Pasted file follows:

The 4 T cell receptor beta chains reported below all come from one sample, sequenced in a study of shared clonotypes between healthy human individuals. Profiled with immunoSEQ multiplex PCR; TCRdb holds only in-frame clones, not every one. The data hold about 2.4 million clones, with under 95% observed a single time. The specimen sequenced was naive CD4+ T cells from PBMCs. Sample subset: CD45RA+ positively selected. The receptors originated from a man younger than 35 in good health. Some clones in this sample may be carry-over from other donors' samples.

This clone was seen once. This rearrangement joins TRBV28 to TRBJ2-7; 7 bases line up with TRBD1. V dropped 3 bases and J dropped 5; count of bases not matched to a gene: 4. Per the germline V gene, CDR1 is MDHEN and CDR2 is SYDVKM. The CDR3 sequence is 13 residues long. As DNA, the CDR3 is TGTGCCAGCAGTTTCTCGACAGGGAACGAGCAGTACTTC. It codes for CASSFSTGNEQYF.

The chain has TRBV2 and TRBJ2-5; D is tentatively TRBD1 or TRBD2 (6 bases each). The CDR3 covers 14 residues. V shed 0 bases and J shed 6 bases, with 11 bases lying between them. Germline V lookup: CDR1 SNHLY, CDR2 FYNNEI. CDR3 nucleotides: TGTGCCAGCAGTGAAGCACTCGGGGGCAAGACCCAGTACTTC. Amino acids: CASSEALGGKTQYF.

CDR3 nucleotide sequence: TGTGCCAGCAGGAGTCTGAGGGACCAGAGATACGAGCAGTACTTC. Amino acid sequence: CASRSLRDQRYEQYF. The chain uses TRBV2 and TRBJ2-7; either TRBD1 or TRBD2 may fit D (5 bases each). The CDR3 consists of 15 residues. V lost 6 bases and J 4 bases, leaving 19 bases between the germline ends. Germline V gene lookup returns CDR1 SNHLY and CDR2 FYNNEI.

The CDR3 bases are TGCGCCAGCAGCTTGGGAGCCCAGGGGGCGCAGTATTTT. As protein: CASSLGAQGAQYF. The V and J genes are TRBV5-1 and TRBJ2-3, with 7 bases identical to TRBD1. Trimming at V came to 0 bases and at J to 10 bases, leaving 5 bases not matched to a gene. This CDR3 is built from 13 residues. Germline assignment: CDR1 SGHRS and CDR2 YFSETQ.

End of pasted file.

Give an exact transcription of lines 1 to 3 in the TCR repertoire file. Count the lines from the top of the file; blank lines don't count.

The 4 T cell receptor beta chains reported below all come from one sample, sequenced in a study of shared clonotypes between healthy human individuals. Profiled with immunoSEQ multiplex PCR; TCRdb holds only in-frame clones, not every one. The data hold about 2.4 million clones, with under 95% observed a single time. The specimen sequenced was naive CD4+ T cells from PBMCs. Sample subset: CD45RA+ positively selected. The receptors originated from a man younger than 35 in good health. Some clones in this sample may be carry-over from other donors' samples.

This clone was seen once. This rearrangement joins TRBV28 to TRBJ2-7; 7 bases line up with TRBD1. V dropped 3 bases and J dropped 5; count of bases not matched to a gene: 4. Per the germline V gene, CDR1 is MDHEN and CDR2 is SYDVKM. The CDR3 sequence is 13 residues long. As DNA, the CDR3 is TGTGCCAGCAGTTTCTCGACAGGGAACGAGCAGTACTTC. It codes for CASSFSTGNEQYF.

The chain has TRBV2 and TRBJ2-5; D is tentatively TRBD1 or TRBD2 (6 bases each). The CDR3 covers 14 residues. V shed 0 bases and J shed 6 bases, with 11 bases lying between them. Germline V lookup: CDR1 SNHLY, CDR2 FYNNEI. CDR3 nucleotides: TGTGCCAGCAGTGAAGCACTCGGGGGCAAGACCCAGTACTTC. Amino acids: CASSEALGGKTQYF.